[ppml] Address Space versus Routing Slots
tvest at pch.net
Sun May 7 22:42:54 EDT 2006
On May 7, 2006, at 9:48 PM, Martin Hannigan wrote:
> At 5:36 PM -0400 05:07:2006, Jason Schiller (schiller at uu.net) wrote:
>> On Sat, 6 May 2006, Martin Hannigan wrote:
>>> At 08:17 PM 5/4/2006, David Conrad wrote:
>>>> On May 4, 2006, at 7:53 AM, william(at)elan.net wrote:
>>>>> I agree with Michael - IPv6 PI is not perfect but we desperately
>>>>> need such policy to help in adoption of IPv6 in the US - or
>>>>> otherwise we will
>>>>> run out of ipv4 space before majority are ready.
>>>> I'm curious: what do people think will happen when IANA
>>>> allocates the
>>>> last unused /8?
>>> Nothing. The commodity market for IPV4 will move above ground prior
>>> to that and instead of faking asset acquisitions and lying on
>>> we'll see blocks openly traded in commodity or auction markets.
>>> space will have value and people will exploit that. Real money will
>>> exchange hands.
>>> The registry/registrar mess is a whole lot of fun to watch.
>>> Perhaps it
>>> makes sense to work on the conversion now and let the market
>>> decide when
>>> it's time for v6 based on value of V4?
>> Not that I disagree, but what will be the impact of the IPv4
>> market in relationship to the routing table and the concepts of
>> good IPv4
> Nothing, I suppose. Operators would not be asked to change policies.
> You'd add slots, but not at the rate of the feared v6 influx. Operator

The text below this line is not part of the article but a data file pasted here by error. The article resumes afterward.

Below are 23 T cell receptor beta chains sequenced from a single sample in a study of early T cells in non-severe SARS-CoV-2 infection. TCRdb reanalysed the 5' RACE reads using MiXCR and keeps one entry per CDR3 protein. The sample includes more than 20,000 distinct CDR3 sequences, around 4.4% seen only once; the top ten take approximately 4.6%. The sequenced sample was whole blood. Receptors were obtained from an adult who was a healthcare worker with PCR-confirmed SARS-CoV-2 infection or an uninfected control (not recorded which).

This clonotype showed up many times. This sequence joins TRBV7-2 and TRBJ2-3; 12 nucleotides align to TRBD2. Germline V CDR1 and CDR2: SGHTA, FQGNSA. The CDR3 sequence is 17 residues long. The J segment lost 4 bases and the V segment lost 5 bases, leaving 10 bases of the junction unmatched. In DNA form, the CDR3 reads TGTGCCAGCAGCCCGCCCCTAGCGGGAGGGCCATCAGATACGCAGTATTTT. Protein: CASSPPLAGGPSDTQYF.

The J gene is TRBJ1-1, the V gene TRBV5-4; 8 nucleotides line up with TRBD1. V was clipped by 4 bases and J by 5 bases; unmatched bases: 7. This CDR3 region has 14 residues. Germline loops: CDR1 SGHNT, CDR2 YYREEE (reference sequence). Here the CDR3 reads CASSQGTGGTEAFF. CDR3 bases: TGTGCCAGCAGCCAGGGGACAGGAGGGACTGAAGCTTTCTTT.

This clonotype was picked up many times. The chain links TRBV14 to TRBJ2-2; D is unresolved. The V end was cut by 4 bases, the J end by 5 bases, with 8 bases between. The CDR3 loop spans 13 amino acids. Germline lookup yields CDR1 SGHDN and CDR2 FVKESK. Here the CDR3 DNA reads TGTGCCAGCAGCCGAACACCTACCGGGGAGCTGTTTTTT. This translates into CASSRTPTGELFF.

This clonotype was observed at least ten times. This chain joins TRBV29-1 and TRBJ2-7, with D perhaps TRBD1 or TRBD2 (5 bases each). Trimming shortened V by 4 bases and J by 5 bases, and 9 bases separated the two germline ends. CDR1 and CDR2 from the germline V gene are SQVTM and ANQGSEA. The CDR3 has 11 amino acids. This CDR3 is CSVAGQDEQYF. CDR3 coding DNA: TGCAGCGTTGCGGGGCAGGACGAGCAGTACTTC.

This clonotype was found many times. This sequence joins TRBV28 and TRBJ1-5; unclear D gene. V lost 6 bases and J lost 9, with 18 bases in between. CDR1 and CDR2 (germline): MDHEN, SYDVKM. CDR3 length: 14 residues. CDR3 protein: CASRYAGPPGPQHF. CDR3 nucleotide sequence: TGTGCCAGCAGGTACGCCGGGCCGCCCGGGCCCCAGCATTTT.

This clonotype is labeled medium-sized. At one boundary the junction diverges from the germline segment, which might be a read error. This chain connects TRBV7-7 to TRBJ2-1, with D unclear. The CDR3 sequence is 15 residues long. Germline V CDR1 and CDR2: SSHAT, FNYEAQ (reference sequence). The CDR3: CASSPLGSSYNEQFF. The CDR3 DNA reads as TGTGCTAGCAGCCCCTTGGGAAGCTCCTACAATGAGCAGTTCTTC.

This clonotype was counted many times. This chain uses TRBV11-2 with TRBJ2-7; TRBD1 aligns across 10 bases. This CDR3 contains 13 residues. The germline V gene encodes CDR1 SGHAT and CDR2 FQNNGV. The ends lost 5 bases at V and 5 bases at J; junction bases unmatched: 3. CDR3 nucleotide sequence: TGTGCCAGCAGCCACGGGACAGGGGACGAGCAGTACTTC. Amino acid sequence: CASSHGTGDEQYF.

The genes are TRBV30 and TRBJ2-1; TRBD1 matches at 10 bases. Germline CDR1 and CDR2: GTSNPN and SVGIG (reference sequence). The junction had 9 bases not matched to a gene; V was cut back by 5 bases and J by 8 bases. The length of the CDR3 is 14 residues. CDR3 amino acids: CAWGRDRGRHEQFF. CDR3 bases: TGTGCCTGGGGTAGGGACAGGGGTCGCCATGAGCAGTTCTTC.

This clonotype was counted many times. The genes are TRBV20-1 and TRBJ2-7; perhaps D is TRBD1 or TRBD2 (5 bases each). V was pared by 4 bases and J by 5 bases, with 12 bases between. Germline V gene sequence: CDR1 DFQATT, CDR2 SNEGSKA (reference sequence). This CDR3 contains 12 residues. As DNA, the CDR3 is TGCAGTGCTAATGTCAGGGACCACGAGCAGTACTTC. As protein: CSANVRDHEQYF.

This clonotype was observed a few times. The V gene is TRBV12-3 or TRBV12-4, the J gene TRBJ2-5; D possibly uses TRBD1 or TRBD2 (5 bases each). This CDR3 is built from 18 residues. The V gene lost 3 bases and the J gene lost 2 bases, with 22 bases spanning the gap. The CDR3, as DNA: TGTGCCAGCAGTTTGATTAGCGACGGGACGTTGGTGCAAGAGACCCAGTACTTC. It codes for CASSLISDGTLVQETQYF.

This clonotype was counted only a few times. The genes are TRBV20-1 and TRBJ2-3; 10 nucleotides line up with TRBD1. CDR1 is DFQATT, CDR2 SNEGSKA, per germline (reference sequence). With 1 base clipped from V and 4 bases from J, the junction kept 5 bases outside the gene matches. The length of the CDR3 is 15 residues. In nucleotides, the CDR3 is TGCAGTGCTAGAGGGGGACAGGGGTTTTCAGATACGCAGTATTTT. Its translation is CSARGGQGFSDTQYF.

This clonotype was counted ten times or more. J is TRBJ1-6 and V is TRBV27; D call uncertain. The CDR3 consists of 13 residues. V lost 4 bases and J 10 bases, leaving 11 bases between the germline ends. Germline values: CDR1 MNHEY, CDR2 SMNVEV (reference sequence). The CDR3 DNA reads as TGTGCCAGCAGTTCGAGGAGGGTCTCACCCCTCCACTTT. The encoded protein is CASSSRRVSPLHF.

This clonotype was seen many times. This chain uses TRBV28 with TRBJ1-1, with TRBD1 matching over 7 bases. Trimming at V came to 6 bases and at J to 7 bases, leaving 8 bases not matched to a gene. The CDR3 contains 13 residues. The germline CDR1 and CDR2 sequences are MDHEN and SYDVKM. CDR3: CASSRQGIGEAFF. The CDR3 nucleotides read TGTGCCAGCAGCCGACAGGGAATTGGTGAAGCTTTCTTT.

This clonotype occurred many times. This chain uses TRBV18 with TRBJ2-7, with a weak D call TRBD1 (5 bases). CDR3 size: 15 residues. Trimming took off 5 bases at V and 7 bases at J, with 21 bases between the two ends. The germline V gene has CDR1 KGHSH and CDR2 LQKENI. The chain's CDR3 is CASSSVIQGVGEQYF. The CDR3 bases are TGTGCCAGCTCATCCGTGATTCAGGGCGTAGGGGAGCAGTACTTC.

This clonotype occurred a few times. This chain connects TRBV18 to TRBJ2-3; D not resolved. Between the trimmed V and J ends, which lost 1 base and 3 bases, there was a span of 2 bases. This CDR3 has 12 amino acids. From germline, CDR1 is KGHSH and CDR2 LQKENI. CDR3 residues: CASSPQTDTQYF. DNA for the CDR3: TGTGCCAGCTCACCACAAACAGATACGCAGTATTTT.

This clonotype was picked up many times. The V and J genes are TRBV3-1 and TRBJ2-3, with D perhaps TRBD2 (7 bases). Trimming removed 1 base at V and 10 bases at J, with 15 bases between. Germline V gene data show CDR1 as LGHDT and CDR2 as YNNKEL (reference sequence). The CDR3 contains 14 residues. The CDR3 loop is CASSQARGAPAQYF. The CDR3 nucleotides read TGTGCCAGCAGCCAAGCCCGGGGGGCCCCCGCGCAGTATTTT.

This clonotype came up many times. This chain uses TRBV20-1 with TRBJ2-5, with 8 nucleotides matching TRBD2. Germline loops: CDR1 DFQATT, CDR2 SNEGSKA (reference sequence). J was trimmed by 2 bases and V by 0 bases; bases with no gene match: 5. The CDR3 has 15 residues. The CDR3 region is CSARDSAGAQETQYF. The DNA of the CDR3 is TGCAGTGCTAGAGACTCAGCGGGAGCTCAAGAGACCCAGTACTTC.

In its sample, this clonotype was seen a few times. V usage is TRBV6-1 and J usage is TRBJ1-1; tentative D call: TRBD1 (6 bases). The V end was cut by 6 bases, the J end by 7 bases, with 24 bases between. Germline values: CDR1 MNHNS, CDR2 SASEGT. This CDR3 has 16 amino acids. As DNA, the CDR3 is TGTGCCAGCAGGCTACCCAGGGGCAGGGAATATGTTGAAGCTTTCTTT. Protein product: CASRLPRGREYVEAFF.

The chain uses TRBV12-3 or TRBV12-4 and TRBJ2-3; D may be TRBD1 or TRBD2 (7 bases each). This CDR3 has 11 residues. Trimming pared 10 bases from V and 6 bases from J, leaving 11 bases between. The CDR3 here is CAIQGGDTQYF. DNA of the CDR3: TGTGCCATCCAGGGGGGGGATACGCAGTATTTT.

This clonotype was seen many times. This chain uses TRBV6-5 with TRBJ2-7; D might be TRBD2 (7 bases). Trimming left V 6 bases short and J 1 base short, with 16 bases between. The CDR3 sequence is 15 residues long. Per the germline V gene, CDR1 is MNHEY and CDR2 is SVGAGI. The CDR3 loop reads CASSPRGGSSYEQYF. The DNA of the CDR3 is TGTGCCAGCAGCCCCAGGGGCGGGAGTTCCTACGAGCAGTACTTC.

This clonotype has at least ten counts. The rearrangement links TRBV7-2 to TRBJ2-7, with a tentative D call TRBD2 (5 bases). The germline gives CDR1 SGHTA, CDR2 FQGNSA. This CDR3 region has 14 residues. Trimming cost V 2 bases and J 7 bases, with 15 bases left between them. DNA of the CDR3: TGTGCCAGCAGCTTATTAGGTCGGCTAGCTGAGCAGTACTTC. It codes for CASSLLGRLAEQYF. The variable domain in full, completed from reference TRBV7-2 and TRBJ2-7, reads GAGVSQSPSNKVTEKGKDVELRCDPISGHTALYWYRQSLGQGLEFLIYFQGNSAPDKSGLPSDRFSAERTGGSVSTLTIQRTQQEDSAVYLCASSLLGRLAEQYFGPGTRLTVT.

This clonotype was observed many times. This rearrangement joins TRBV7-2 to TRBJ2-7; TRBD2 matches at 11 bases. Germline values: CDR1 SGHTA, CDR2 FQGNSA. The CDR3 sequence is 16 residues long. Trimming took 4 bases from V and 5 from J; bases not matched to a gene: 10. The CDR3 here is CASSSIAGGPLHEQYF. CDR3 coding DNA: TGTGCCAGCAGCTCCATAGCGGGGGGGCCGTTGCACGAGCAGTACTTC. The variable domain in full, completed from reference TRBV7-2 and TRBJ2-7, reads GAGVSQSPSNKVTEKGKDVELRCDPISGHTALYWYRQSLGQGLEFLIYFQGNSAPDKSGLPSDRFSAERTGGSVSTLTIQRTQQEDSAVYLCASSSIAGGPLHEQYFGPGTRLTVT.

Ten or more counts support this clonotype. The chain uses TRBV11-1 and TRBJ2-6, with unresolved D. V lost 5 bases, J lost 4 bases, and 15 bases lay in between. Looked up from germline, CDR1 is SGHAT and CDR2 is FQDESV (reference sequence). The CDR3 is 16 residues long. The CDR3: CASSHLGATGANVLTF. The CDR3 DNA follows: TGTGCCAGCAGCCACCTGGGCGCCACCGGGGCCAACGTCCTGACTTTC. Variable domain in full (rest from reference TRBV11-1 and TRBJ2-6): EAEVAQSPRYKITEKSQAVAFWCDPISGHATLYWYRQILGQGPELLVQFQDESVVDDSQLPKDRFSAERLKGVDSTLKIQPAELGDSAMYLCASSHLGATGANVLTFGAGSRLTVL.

> routing policy would effectively be an influence on the pricing so
> theoretically, operators could squeeze the prefix. This needs more
>> First off, it is likely that those with large amounts of legacy
>> will sell
>> off small unused chunks of that space. "So you need a /22 to turn
>> up a
>> new customer, and I've got this legacy Class B. I could sell you
>> the .26,
>> .113, .117, and .118 subnets."
>> This results in de-aggegragtion and many more specific in the
>> routing table.
>> This also makes the only justification for IP space how much money
>> have. This means poor companies (or countries) may be left out in
>> cold increasing the digital divide, and spinning up the efforts of
>> WSIS and the UN. It is also possible that rich companys might
>> the remaining addresses. What would happen if say Cogent bought
>> up all of
>> the remaining space? Can you see other ISPs hanging out the "no
>> vacancy, please try Cogent" sign?
> I don't know that poor people would be up the creek. We don't know
> what the pricing would be. Could be. But...
> For example, if they want PI, they can go to the commodity market
> and buy it. If not, they can pay for PA space from their provider.
In some places with limited transport options, PA in nontrivial
quantities (/24 or larger) cannot be had at any price.
In some places with limited transport options, PI (or even non-NIR
allocated) will not get routed at any price.
Obvious implications -- a fair number of "poor people" are already up
the creek, but for the most part only in places where other critical
infrastructure bottlenecks already exist...
With new bottlenecks looming in more and more places, some attention
to likely market outcomes is probably (strongly) warranted.
> It may also go the other way where the price of a legacy /16
> isn't worth as much as people think.
> Regardless, as the intrinisic value rose, there would be
> ample reason to go to a V6 stategy since the amount of
> address space alone would theoretically keep prices low enough
> for a point of entry of almost anyone.
> BTW, our friend Aaron Hughes has an excellent "cheat sheet" on
> prefix lengths and recently included v6.
> As far as the Internet have-nots, Africa has less than 2% of all
> distributed public facing root-servers. The continent with less is
> Antartica. (I made a preso related to this last week, as a matter of
> Martin Hannigan (c) 617-388-2663
> Renesys Corporation (w) 617-395-8574
> Member of Technical Staff Network Operations
> hannigan at renesys.com
> PPML mailing list
> PPML at arin.net
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